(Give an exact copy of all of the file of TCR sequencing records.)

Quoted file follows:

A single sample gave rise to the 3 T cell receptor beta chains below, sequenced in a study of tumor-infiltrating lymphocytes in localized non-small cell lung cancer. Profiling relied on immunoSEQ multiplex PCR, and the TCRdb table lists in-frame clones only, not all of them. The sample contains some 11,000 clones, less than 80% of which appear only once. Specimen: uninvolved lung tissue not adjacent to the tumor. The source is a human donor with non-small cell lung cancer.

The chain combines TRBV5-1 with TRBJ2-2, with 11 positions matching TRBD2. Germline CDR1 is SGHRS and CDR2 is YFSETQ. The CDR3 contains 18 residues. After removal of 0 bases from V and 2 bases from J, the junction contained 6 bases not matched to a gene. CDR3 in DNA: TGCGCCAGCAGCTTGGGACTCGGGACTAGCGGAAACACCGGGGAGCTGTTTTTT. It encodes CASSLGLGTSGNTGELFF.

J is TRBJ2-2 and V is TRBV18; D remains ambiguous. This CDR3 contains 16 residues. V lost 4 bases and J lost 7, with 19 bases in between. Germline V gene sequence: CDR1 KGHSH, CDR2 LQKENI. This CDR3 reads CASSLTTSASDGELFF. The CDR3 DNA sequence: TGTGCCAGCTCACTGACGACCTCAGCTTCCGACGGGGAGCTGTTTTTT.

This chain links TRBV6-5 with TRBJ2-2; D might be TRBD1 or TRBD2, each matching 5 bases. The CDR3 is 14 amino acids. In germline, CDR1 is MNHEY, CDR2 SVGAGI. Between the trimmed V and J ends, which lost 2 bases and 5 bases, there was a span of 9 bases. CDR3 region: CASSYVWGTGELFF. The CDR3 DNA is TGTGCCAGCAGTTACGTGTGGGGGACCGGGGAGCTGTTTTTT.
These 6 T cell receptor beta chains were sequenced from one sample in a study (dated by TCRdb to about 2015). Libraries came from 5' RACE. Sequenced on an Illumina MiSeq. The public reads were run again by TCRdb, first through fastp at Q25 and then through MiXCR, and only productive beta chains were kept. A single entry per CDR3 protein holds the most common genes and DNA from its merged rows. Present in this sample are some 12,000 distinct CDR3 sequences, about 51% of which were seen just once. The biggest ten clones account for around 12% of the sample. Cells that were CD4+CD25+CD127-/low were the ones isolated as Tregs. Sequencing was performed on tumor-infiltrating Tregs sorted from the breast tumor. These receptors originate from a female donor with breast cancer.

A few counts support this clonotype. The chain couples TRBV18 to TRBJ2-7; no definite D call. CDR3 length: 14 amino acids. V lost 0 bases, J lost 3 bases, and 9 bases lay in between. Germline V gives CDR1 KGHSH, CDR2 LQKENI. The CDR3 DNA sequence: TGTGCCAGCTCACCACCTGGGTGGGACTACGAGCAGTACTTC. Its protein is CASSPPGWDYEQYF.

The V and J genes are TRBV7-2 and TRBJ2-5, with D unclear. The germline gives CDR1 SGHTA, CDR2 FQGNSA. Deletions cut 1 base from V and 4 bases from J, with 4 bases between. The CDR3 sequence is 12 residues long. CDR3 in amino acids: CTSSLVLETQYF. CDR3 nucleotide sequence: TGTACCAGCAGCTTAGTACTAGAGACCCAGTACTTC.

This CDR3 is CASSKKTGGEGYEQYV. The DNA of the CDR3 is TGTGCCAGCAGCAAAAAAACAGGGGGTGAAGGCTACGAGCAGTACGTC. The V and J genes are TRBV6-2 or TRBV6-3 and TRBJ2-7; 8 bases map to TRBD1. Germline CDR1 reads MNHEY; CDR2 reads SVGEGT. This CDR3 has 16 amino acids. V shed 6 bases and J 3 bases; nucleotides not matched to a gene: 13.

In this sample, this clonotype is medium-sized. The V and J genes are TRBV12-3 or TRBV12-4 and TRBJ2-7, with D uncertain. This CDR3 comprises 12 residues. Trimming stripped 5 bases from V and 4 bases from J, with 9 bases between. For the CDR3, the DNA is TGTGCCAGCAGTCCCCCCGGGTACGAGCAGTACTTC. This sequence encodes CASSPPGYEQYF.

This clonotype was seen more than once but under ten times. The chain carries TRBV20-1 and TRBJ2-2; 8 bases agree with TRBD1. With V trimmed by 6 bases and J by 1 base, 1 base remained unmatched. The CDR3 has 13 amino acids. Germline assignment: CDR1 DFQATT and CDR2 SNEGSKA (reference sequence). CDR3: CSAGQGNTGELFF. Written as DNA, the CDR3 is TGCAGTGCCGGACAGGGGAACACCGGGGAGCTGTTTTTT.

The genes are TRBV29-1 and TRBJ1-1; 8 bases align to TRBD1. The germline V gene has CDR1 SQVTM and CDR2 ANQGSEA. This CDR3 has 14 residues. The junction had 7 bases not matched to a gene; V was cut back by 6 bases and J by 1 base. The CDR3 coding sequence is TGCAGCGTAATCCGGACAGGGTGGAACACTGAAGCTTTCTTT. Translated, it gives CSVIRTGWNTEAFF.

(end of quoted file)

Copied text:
A single sample gave rise to the 3 T cell receptor beta chains below, sequenced in a study of tumor-infiltrating lymphocytes in localized non-small cell lung cancer. Profiling relied on immunoSEQ multiplex PCR, and the TCRdb table lists in-frame clones only, not all of them. The sample contains some 11,000 clones, less than 80% of which appear only once. Specimen: uninvolved lung tissue not adjacent to the tumor. The source is a human donor with non-small cell lung cancer.

The chain combines TRBV5-1 with TRBJ2-2, with 11 positions matching TRBD2. Germline CDR1 is SGHRS and CDR2 is YFSETQ. The CDR3 contains 18 residues. After removal of 0 bases from V and 2 bases from J, the junction contained 6 bases not matched to a gene. CDR3 in DNA: TGCGCCAGCAGCTTGGGACTCGGGACTAGCGGAAACACCGGGGAGCTGTTTTTT. It encodes CASSLGLGTSGNTGELFF.

J is TRBJ2-2 and V is TRBV18; D remains ambiguous. This CDR3 contains 16 residues. V lost 4 bases and J lost 7, with 19 bases in between. Germline V gene sequence: CDR1 KGHSH, CDR2 LQKENI. This CDR3 reads CASSLTTSASDGELFF. The CDR3 DNA sequence: TGTGCCAGCTCACTGACGACCTCAGCTTCCGACGGGGAGCTGTTTTTT.

This chain links TRBV6-5 with TRBJ2-2; D might be TRBD1 or TRBD2, each matching 5 bases. The CDR3 is 14 amino acids. In germline, CDR1 is MNHEY, CDR2 SVGAGI. Between the trimmed V and J ends, which lost 2 bases and 5 bases, there was a span of 9 bases. CDR3 region: CASSYVWGTGELFF. The CDR3 DNA is TGTGCCAGCAGTTACGTGTGGGGGACCGGGGAGCTGTTTTTT.
These 6 T cell receptor beta chains were sequenced from one sample in a study (dated by TCRdb to about 2015). Libraries came from 5' RACE. Sequenced on an Illumina MiSeq. The public reads were run again by TCRdb, first through fastp at Q25 and then through MiXCR, and only productive beta chains were kept. A single entry per CDR3 protein holds the most common genes and DNA from its merged rows. Present in this sample are some 12,000 distinct CDR3 sequences, about 51% of which were seen just once. The biggest ten clones account for around 12% of the sample. Cells that were CD4+CD25+CD127-/low were the ones isolated as Tregs. Sequencing was performed on tumor-infiltrating Tregs sorted from the breast tumor. These receptors originate from a female donor with breast cancer.

A few counts support this clonotype. The chain couples TRBV18 to TRBJ2-7; no definite D call. CDR3 length: 14 amino acids. V lost 0 bases, J lost 3 bases, and 9 bases lay in between. Germline V gives CDR1 KGHSH, CDR2 LQKENI. The CDR3 DNA sequence: TGTGCCAGCTCACCACCTGGGTGGGACTACGAGCAGTACTTC. Its protein is CASSPPGWDYEQYF.

The V and J genes are TRBV7-2 and TRBJ2-5, with D unclear. The germline gives CDR1 SGHTA, CDR2 FQGNSA. Deletions cut 1 base from V and 4 bases from J, with 4 bases between. The CDR3 sequence is 12 residues long. CDR3 in amino acids: CTSSLVLETQYF. CDR3 nucleotide sequence: TGTACCAGCAGCTTAGTACTAGAGACCCAGTACTTC.

This CDR3 is CASSKKTGGEGYEQYV. The DNA of the CDR3 is TGTGCCAGCAGCAAAAAAACAGGGGGTGAAGGCTACGAGCAGTACGTC. The V and J genes are TRBV6-2 or TRBV6-3 and TRBJ2-7; 8 bases map to TRBD1. Germline CDR1 reads MNHEY; CDR2 reads SVGEGT. This CDR3 has 16 amino acids. V shed 6 bases and J 3 bases; nucleotides not matched to a gene: 13.

In this sample, this clonotype is medium-sized. The V and J genes are TRBV12-3 or TRBV12-4 and TRBJ2-7, with D uncertain. This CDR3 comprises 12 residues. Trimming stripped 5 bases from V and 4 bases from J, with 9 bases between. For the CDR3, the DNA is TGTGCCAGCAGTCCCCCCGGGTACGAGCAGTACTTC. This sequence encodes CASSPPGYEQYF.

This clonotype was seen more than once but under ten times. The chain carries TRBV20-1 and TRBJ2-2; 8 bases agree with TRBD1. With V trimmed by 6 bases and J by 1 base, 1 base remained unmatched. The CDR3 has 13 amino acids. Germline assignment: CDR1 DFQATT and CDR2 SNEGSKA (reference sequence). CDR3: CSAGQGNTGELFF. Written as DNA, the CDR3 is TGCAGTGCCGGACAGGGGAACACCGGGGAGCTGTTTTTT.

The genes are TRBV29-1 and TRBJ1-1; 8 bases align to TRBD1. The germline V gene has CDR1 SQVTM and CDR2 ANQGSEA. This CDR3 has 14 residues. The junction had 7 bases not matched to a gene; V was cut back by 6 bases and J by 1 base. The CDR3 coding sequence is TGCAGCGTAATCCGGACAGGGTGGAACACTGAAGCTTTCTTT. Translated, it gives CSVIRTGWNTEAFF.